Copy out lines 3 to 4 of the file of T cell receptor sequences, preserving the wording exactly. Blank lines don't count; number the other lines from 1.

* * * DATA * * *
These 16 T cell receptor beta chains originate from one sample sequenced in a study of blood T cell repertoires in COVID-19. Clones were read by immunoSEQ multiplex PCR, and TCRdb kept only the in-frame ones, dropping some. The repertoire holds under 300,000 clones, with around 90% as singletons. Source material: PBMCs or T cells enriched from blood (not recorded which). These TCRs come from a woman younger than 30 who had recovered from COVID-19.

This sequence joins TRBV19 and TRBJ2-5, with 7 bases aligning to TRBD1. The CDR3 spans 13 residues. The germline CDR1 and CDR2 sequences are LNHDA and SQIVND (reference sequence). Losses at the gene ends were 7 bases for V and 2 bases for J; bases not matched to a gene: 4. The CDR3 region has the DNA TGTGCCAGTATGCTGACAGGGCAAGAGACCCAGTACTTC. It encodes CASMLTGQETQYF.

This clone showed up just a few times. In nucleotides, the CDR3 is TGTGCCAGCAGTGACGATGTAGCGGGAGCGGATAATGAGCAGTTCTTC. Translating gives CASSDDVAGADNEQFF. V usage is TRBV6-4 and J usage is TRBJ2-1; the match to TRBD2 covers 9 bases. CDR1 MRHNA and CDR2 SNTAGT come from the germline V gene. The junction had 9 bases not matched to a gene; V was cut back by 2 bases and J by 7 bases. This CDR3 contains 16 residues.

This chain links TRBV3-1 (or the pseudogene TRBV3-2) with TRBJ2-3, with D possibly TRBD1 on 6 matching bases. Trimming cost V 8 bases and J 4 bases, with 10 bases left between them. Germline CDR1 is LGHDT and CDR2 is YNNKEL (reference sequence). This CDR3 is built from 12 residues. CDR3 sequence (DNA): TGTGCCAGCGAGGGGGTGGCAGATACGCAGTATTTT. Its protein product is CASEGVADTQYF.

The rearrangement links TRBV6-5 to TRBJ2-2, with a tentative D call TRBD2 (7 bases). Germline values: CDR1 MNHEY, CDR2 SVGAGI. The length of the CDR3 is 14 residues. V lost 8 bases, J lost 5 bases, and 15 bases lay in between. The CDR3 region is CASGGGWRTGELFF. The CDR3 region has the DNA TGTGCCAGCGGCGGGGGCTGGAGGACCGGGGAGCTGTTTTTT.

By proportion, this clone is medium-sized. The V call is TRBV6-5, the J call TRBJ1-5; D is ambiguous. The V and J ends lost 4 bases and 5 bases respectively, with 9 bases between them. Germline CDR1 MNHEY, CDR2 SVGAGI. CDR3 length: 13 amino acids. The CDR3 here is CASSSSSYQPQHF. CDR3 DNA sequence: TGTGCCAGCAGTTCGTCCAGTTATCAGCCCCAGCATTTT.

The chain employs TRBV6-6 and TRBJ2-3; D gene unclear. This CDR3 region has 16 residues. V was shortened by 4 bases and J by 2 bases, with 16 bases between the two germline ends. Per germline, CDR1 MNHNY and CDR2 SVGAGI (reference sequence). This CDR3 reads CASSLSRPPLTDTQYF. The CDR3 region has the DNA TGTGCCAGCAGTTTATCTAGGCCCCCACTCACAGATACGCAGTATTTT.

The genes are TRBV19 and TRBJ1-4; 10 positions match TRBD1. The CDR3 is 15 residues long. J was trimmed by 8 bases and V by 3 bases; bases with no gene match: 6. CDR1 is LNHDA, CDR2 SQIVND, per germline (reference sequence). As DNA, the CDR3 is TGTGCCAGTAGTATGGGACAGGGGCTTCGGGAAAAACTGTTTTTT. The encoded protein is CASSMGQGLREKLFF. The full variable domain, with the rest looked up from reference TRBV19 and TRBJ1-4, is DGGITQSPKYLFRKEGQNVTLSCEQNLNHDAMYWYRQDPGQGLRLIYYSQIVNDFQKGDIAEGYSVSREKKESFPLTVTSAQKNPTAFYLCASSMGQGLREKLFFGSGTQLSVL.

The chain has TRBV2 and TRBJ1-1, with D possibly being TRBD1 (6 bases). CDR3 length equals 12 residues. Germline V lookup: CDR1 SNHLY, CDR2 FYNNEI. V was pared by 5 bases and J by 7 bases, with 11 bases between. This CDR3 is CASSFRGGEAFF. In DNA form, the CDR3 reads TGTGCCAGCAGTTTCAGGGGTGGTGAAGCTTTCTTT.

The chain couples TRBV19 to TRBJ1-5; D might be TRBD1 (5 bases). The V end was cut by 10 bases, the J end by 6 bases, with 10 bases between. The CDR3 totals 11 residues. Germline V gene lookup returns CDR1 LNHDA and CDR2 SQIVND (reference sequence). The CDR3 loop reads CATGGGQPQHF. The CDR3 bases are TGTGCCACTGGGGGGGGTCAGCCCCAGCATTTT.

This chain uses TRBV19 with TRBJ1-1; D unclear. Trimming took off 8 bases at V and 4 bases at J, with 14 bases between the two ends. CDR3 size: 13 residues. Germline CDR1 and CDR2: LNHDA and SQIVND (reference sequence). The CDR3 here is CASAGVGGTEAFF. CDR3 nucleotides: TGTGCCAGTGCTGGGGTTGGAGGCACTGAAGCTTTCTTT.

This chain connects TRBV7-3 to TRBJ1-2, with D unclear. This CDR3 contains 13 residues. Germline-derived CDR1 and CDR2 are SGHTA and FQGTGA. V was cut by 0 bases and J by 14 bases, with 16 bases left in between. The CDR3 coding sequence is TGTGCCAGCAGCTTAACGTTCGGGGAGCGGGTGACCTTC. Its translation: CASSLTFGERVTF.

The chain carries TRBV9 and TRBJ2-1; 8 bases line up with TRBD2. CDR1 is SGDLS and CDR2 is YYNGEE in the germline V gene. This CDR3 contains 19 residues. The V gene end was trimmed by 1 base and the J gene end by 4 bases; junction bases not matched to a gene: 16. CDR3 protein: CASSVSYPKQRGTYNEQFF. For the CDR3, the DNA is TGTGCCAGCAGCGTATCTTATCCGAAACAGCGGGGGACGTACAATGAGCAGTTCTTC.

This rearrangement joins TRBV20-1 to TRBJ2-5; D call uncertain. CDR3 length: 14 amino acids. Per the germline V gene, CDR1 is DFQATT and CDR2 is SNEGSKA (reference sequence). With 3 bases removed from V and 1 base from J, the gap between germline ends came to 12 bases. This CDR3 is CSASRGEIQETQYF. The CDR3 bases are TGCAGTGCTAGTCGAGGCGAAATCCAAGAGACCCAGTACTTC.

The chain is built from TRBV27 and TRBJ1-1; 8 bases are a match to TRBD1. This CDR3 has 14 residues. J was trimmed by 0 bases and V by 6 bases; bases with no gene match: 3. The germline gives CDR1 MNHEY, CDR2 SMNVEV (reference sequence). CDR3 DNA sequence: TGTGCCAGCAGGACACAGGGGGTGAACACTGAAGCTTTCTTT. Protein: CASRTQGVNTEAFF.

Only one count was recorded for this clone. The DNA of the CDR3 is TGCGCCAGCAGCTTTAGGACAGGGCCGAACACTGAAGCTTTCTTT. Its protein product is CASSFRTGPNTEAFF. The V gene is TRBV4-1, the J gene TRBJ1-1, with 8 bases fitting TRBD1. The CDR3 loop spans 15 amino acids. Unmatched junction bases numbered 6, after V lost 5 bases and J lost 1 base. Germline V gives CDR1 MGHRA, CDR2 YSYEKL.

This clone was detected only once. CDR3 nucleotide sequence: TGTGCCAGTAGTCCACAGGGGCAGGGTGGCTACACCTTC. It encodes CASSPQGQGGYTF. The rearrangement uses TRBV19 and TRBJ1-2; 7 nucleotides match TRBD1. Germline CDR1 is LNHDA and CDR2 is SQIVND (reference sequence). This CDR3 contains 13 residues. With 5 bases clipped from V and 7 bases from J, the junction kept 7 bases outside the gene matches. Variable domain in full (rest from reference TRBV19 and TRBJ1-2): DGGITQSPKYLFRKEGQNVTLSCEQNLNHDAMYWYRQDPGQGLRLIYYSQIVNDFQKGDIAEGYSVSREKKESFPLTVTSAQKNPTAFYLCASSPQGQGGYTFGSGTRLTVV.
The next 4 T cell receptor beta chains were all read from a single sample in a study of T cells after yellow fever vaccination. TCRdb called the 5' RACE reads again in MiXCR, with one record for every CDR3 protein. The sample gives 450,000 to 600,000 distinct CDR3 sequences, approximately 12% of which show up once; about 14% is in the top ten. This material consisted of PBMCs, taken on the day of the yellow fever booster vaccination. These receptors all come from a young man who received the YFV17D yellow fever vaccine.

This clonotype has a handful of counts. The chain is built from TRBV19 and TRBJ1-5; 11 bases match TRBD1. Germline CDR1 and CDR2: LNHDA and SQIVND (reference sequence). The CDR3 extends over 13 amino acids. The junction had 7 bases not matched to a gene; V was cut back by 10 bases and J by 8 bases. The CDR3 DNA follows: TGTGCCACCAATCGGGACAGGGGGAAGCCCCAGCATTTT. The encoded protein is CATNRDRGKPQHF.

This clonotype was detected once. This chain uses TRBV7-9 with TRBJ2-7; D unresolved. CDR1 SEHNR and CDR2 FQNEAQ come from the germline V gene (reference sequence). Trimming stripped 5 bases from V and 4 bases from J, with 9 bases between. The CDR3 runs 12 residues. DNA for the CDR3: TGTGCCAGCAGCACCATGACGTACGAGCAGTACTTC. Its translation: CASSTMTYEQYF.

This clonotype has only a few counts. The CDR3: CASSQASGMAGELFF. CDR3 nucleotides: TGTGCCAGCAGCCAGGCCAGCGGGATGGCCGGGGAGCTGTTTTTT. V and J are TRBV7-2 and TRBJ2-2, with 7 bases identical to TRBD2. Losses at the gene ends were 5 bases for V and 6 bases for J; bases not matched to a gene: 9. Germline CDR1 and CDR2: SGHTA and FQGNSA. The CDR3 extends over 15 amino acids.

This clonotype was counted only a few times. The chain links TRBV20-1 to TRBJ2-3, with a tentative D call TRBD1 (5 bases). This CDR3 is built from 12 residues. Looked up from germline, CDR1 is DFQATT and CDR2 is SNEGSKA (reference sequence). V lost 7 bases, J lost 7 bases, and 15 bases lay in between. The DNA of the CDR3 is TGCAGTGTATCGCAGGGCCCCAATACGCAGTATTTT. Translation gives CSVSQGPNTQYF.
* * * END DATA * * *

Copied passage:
This clone showed up just a few times. In nucleotides, the CDR3 is TGTGCCAGCAGTGACGATGTAGCGGGAGCGGATAATGAGCAGTTCTTC. Translating gives CASSDDVAGADNEQFF. V usage is TRBV6-4 and J usage is TRBJ2-1; the match to TRBD2 covers 9 bases. CDR1 MRHNA and CDR2 SNTAGT come from the germline V gene. The junction had 9 bases not matched to a gene; V was cut back by 2 bases and J by 7 bases. This CDR3 contains 16 residues.

This chain links TRBV3-1 (or the pseudogene TRBV3-2) with TRBJ2-3, with D possibly TRBD1 on 6 matching bases. Trimming cost V 8 bases and J 4 bases, with 10 bases left between them. Germline CDR1 is LGHDT and CDR2 is YNNKEL (reference sequence). This CDR3 is built from 12 residues. CDR3 sequence (DNA): TGTGCCAGCGAGGGGGTGGCAGATACGCAGTATTTT. Its protein product is CASEGVADTQYF.